Diocese of Savannah
Comprises the State of Georgia and was created as such by Pius IX, 1850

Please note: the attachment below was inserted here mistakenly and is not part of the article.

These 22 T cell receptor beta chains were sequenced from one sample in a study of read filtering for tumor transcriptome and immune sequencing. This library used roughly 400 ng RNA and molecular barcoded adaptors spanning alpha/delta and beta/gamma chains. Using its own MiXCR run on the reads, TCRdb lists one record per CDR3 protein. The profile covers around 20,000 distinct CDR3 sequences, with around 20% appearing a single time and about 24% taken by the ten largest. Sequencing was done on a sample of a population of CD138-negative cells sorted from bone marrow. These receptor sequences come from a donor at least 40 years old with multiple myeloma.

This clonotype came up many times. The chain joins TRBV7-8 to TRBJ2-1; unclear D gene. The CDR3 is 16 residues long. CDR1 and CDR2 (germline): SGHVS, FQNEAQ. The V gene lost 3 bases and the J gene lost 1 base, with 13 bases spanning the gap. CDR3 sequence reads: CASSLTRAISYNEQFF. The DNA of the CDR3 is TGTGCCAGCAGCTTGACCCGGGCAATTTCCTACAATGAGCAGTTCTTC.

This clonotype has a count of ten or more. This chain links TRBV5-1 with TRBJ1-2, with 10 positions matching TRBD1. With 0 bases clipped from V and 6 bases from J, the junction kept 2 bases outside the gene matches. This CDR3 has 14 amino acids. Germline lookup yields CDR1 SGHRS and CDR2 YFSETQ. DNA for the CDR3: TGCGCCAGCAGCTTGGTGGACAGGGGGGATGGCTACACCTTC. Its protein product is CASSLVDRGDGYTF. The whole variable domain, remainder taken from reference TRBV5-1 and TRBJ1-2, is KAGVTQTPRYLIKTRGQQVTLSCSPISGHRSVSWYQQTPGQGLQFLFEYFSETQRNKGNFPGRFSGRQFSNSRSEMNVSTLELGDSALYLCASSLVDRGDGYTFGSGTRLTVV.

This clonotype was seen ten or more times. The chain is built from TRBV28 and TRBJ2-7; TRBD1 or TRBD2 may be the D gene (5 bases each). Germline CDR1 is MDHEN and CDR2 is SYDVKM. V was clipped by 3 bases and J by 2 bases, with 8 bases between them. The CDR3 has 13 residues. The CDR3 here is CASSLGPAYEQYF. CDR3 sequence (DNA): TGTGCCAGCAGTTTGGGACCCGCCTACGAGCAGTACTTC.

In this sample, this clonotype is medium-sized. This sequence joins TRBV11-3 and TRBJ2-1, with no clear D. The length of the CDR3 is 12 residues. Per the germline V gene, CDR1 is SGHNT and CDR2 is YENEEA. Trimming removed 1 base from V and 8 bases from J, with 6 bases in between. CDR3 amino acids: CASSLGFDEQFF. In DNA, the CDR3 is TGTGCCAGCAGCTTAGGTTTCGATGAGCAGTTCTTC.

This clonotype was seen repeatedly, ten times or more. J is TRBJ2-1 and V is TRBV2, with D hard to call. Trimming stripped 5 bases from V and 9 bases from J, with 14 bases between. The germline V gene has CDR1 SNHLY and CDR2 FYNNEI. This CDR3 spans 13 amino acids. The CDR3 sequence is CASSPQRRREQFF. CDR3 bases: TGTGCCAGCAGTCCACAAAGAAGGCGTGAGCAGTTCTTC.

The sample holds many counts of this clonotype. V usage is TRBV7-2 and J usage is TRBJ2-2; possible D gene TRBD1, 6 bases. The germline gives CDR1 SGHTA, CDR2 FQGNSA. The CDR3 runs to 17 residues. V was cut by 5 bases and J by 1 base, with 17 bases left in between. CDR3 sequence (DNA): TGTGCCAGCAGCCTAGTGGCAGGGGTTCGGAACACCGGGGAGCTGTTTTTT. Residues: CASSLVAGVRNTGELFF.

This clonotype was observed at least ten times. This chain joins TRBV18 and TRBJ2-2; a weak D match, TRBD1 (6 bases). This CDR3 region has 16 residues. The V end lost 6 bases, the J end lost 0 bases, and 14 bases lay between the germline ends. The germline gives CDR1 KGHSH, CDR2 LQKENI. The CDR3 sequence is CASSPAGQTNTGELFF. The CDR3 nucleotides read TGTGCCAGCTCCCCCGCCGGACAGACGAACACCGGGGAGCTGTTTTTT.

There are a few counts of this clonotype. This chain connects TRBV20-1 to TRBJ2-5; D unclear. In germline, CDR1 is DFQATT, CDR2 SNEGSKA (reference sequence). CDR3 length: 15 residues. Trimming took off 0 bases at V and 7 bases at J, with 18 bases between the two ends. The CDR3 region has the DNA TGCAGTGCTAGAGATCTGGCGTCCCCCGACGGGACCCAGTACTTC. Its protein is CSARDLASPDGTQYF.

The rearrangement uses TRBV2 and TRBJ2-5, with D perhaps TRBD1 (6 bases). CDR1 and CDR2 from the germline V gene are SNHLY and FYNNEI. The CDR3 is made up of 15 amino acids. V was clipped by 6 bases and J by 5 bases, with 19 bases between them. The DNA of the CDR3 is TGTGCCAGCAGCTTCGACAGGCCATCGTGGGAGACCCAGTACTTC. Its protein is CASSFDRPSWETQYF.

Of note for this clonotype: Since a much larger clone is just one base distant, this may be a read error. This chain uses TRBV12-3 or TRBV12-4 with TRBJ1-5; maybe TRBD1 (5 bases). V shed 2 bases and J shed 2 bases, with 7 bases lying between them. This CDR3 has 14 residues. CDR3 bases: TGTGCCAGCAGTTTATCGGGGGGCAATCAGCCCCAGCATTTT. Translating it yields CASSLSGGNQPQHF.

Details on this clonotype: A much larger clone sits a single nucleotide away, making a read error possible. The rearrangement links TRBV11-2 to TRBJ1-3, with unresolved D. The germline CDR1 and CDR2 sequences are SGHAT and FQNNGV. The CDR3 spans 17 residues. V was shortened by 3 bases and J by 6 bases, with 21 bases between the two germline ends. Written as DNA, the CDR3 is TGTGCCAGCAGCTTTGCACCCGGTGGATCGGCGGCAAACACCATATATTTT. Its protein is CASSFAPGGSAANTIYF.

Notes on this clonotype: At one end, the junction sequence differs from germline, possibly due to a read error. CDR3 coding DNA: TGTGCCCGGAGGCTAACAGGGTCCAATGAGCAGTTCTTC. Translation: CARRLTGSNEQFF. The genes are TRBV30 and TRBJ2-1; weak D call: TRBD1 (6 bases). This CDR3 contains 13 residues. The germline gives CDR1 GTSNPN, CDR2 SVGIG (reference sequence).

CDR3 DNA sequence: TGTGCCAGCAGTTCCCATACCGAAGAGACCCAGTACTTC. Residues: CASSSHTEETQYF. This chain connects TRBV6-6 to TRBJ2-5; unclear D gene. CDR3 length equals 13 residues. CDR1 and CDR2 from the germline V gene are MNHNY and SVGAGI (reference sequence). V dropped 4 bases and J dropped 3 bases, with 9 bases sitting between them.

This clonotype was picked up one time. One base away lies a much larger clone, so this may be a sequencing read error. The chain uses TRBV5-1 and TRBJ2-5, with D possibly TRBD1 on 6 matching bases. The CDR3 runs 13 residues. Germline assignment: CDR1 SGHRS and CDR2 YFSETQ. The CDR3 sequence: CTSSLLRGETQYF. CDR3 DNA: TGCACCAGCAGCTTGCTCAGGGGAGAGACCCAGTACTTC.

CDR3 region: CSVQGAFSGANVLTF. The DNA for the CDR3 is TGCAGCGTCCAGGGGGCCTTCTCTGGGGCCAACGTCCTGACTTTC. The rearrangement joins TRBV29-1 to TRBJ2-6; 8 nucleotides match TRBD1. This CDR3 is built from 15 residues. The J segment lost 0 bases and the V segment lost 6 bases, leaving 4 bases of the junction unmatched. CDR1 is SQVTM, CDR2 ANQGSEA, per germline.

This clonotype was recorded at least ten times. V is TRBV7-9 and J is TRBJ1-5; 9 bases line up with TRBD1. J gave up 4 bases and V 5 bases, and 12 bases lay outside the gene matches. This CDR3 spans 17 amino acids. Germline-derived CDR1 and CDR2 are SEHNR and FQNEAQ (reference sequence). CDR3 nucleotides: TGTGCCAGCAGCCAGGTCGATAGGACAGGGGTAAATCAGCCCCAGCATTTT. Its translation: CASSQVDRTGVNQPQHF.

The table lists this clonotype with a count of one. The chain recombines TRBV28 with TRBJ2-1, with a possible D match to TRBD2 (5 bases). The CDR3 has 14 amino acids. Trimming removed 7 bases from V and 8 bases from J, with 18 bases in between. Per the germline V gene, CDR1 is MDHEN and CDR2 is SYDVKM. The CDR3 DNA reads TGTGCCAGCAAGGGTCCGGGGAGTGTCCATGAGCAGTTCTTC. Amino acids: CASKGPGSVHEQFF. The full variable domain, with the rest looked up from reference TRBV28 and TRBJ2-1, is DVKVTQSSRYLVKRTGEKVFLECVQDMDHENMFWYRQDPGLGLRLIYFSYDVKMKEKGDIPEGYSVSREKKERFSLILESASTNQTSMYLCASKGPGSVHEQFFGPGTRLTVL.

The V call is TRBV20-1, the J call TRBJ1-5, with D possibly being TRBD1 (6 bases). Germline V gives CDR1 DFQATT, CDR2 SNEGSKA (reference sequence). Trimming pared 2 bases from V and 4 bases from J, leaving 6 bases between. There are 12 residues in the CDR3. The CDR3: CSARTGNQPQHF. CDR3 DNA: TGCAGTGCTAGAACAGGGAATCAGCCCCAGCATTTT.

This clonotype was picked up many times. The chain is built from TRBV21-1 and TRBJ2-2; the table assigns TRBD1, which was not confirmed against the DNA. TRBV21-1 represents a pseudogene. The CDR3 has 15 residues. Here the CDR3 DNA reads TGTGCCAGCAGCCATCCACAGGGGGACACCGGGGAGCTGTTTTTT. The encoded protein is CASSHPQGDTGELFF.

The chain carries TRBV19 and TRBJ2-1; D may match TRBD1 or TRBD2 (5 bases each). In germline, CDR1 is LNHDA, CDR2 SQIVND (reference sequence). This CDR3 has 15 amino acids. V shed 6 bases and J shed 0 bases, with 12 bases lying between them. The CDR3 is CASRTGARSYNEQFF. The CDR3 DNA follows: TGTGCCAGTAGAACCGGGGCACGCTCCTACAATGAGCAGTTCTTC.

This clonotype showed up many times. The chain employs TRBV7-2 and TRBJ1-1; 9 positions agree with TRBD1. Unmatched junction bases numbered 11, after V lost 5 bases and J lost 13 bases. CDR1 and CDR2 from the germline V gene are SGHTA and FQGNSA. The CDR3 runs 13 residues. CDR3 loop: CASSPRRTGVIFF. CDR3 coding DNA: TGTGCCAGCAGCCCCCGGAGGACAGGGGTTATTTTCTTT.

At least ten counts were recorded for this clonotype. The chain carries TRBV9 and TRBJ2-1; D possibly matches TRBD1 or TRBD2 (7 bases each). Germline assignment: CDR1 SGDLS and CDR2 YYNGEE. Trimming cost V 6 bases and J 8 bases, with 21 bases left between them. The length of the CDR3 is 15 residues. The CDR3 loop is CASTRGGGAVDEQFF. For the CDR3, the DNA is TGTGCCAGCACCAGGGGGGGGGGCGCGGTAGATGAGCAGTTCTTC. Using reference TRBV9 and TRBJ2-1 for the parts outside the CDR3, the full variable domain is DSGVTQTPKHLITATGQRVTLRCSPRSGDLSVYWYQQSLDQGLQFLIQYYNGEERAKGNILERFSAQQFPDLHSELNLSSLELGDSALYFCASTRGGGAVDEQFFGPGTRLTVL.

Savannah, Diocese of (SAVANENSIS), comprises the State of Georgia and was created as such by Pius IX, 1850. The first bishop, Rev. F. X. Gartland, V. G. of Philadelphia, was consecrated September 10, 1850; died September 20, 1854; succeeded by Rev. John Barry of Augusta, who was consecrated August 2, 1857, and died November 21, 1859. Rev. Augustus Verot, Vicar-Apostolic of Florida, was appointed to succeed Bishop Barry but resigned in 1870 and returned to Florida where he died June 10, 1876. Rt. Rev. Ignatius Persico, then in the Diocese of Charleston, was transferred to Savannah, March 11, 1870, resigning two years after through ill health. On April 27, 1873, Rev. William H. Gross, C.SS.R., was consecrated but transferred to the Archiepiscopal See of Oregon City in 1885, and was succeeded by the Rt. Rev. Thomas A. Becker, who was transferred from the See of Wilmington, May 16, 1886. He died July 27, 1899, and was succeeded by the present incumbent Very Rev. B. J. Keiley. Bishop Keiley was born in 1847; went to school at Petersburg, Va.; entered the Confederate service in 1864; went to St. Charles College, Ellicott City, Md., for a brief period in 1868; went to Rome in 1869; was ordained priest December 31, 1873; appointed pastor of New Castle, Delaware, September 24, 1873; transferred to rector-ship of pro-cathedral, Wilmington, Delaware, August, 1880. On the transfer of Bishop Becker to Savannah in May, 1886, he obtained permission from Rome to go to that diocese, where he was made pastor of Immaculate Conception Church and vicar-general December 3, 1886. Called to Savannah, July 12, 1896, he was made rector of the cathedral, appointed Bishop of Savannah, April 19, 1900, and consecrated by Cardinal Gibbons, June 3, 1900, in St. Peter’s Cathedral, Richmond. The Bishop of Savannah is a corporation sole and title to church property rests in him. A majority of the secular priests are of Irish descent, with a few German and French. There is no diocesan seminary; students are sent to St. Bernard’s, Rochester, Dunwoodie, N. Y., and Belmont, N. C. The present cathedral, that of St. John the Baptist, was finished during the administration of the present bishop upon the ruins of the one completed by Bishop Gross, destroyed by fire February 6, 1898. The cornerstone of the first church of St. John the Baptist was laid May 30, 1800. There are academies in Savannah, Macon, Augusta, Columbus, and Washington under the care of the Sisters of St. Joseph and Sisters of Mercy; day colleges for boys: in Augusta, under the Jesuit Fathers; in Savannah, under the Benedictine Fathers, and in Atlanta under the Marist Fathers. There is an orphanage for girls, in Savannah, in charge of the Sisters of Mercy, and for boys, in Washington, in charge of the Sisters of St. Joseph. Hospitals, at Savannah and Atlanta, are under the Sisters of Mercy. Under certain restrictions, Mass is said in the Federal prison at Atlanta where a Catholic priest exercises the duties of chaplain under a salary from the Government. Under the administration of Bishop Keiley the entire charge of the colored people has been given to the Fathers of the African Mission, who have established churches in Savannah, Atlanta, and one at Macon, adjoining the novitiate of the Jesuits. Diocesan collections are taken annually. The Eucharistic League is widely established, St. Vincent de Paul Conferences and Holy Name Societies are local throughout the diocese, as well as Sodalities of the Sacred Heart and of the Blessed Virgin Mary. In addition to the orders mentioned there are Sisters of St. Francis for the colored people at Savannah and Augusta, and Little Sisters of the Poor at Savannah. The annual retreats are attended by every priest in the diocese. The statistics in May, 1911, were: priests, regular and secular, 74; churches with resident priests, 19; missions with churches, 14; stations regularly attended, 81; chapels, 14; colleges, 3; academies, 10; parish schools, 16; white orphanages, 2; colored, 2; home for aged poor, 1; hospitals, 2; population, 15,583.